There's a special type of awe and wonder that surfaces within humans when we really take note of outer space — and what better way to feel utterly insignificant (in a good way!) than to watch the Eta Aquarid meteor shower? If you're wondering where you can see the Eta Aquarids in 2017, the answer is, thankfully, pretty much anywhere. Unlike many other major sky events, this sprinkling of meteors will be visible from anywhere in the world, so it's something you can tell your family and friends across the globe to enjoy, too.
The movements of the planets and the stars and how they correlated with events on Earth have been observed by humans for thousands of years. Astronomy Trek notes that by 5000 BCE, early sun observatories in the Neolithic Era were used to analyze the heavens; then, by 3000 BCE, the ancient Egyptians were splitting their time into what we now know as a year, with a calendar of 365 days and 12 months, based on the activity of the Earth and the sky. Incredibly, there's also some evidence that suggests Aboriginal people in Australia were keeping track of the stars even earlier; several stone creations thought to be related to the stars were discovered in 2011 and are estimated to pre-date Stonehenge, which is 5,000 years old.
What's great about the Eta Aquarid meteor shower is that it's going to produce a lot of what we often call "shooting stars," which are basically comet particles coming into contact with the Earth's atmosphere and leaving a bright streak in the night sky as they burn away. So, get your binoculars at the ready, folks. However, it's worth noting that although the shower is active between April 19 and May 28 each year, in 2017, it will peak around May 5 and May 6. The best day to get sky-gazing for those impressive shooting stars is May 5.
It's actually quite unusual for a meteor shower to be visible from multiple locations in the world — and for what it's worth, visibility for the Eta Aquarids won't be exactly the same everywhere. Although the Eta Aquarids can be viewed in both the Northern and Southern hemispheres during the pre-dawn hours, visibility will still vary greatly depending on your precise location. Space.com writer and guest lecturer at New York's Hayden Planetarium Joe Rao explains, all meteor showers in the night sky have an origin point, known as its "radiant." For the Eta Aquarids, the radiant is found in the constellation Aquarius, which begins to rise above the eastern horizon around 3 a.m local time. However, from the Northern hemisphere, this constellation never really gets very high in sky; Rao also notes that the further South in the Southern hemisphere you are, the more impressive your viewing will be (Australians have it very lucky for this shower, for example). On the other hand, 2017's first meteor shower, the Quadrantids (which peaked on Jan. 3 and 4), had such a high radiant point, those of us in the Northern hemisphere had a better view.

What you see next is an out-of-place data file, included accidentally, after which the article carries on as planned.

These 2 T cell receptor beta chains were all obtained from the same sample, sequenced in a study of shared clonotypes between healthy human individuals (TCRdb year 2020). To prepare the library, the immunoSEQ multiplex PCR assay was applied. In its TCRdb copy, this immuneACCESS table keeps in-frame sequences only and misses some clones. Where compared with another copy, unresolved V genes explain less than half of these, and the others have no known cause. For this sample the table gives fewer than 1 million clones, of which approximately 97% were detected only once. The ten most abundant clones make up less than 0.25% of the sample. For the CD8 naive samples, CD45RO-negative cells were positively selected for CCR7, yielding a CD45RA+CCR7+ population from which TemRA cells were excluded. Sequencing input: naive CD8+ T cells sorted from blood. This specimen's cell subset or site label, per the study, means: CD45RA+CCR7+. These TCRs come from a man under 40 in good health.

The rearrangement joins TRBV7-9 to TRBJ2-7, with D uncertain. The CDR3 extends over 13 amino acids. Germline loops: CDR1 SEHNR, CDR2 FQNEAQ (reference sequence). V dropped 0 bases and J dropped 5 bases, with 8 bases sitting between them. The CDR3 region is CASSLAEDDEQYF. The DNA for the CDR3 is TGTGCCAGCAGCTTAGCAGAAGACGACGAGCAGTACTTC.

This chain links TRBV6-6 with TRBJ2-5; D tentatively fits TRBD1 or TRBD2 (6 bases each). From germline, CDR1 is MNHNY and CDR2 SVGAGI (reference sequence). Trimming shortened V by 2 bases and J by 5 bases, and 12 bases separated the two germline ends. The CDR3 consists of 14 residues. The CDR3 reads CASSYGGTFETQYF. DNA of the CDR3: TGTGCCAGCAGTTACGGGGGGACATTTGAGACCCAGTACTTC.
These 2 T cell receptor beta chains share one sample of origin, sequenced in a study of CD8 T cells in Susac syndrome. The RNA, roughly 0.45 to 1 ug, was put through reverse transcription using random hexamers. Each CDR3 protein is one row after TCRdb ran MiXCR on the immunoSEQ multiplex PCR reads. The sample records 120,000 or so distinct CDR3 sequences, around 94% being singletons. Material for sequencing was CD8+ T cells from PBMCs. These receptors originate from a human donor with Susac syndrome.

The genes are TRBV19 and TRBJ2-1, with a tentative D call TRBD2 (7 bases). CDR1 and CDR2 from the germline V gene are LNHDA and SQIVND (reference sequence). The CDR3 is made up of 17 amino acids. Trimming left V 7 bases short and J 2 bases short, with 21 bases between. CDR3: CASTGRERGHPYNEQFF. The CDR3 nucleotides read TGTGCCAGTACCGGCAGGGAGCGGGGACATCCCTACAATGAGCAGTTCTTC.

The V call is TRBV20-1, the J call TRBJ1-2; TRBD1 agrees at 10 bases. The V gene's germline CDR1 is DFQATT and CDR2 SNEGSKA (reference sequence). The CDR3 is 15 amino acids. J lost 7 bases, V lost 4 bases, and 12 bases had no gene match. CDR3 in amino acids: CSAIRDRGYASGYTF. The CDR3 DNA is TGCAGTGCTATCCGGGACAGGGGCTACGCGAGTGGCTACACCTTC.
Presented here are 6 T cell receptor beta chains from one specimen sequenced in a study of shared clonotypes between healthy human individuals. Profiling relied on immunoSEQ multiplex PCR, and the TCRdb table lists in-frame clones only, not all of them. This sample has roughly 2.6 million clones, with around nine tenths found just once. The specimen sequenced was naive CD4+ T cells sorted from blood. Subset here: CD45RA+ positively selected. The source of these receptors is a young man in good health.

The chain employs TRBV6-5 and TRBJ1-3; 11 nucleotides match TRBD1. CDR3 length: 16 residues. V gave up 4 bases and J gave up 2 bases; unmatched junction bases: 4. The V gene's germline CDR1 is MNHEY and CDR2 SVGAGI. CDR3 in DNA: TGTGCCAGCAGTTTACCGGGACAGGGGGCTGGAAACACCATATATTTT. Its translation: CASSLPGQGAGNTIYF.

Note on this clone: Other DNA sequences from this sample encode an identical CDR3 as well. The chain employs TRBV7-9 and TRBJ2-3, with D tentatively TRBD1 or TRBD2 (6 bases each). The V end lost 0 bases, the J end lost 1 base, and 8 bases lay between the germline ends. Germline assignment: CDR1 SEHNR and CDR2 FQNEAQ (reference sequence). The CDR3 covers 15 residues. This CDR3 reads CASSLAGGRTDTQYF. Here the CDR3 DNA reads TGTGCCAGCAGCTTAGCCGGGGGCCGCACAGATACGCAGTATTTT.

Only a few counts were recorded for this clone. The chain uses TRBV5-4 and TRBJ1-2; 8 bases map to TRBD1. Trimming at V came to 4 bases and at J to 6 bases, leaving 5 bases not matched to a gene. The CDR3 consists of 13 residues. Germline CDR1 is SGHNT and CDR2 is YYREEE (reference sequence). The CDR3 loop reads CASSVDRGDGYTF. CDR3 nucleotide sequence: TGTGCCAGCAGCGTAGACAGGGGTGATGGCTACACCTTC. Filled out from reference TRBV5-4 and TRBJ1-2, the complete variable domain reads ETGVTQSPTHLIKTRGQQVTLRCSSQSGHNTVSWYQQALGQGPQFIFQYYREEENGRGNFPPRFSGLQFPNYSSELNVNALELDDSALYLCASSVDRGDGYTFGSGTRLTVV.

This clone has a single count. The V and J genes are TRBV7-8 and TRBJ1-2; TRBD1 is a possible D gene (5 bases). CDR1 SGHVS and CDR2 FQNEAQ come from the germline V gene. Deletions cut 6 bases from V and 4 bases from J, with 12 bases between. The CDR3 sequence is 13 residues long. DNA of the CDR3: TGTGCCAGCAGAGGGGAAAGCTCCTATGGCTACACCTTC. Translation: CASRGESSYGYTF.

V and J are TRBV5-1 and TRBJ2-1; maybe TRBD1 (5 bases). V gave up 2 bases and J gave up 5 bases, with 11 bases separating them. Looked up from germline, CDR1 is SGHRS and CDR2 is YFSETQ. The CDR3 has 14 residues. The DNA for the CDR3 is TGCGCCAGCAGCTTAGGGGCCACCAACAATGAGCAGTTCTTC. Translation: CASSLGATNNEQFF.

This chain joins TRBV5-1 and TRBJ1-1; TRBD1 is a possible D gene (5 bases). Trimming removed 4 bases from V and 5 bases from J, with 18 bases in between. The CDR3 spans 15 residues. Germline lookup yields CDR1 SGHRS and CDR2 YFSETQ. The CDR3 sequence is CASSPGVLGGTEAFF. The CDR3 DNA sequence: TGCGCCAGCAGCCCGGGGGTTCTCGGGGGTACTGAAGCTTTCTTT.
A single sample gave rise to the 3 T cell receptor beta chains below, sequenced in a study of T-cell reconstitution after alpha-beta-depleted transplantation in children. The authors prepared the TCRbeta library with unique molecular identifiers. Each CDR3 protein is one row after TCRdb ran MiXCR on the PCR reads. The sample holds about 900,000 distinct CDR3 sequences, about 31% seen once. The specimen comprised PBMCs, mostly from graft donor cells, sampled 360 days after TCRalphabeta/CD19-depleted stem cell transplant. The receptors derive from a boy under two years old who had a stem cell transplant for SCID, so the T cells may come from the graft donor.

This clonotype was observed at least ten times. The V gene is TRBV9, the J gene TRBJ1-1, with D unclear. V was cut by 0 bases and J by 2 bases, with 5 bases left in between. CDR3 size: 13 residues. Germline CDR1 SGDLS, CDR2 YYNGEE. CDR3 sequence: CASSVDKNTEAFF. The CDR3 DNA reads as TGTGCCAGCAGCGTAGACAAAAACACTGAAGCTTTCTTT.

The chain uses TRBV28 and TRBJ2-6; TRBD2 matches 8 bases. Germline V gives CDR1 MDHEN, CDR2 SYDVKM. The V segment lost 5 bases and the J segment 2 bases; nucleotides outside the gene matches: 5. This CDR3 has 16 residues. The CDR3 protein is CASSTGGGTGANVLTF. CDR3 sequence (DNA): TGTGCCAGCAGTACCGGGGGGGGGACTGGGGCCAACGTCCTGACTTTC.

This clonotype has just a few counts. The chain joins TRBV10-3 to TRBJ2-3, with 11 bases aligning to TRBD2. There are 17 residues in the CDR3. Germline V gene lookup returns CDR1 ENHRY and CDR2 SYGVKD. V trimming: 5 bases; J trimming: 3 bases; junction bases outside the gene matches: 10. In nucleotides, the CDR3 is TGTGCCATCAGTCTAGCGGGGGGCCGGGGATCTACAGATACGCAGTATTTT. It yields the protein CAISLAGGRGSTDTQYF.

Time And Date notes that the Eta Aquarid meteor shower is created by debris from Halley's Comet; indeed, it's one of two meteor showers it produces — the other one, the Orionid meteor shower, is taking place in a few months. Writes Time and Date, "The Earth passes through Halley's path around the Sun a second time in October. This creates the Orionid meteor shower, which peaks around October 20."
Time And Date also have a handy tool which you can adjust depending on your location and which tells you the best time to get watching the sky. However, don't forget that it may take some time for your eyes to adjust, thereby enabling you to spot the blazing comets. You should also be prepared to start looking only when the weather is clear; additionally, you may want to try and get out of large towns and cities to avoid light pollution affecting your view of the sky. If that sounds easy enough to arrange, don't forget that you just need one more thing: Patience in abundance. "Prepare to wait," Time and Date advises. "Bring something to sit or lie down on. Star gazing is a waiting game, so get comfortable."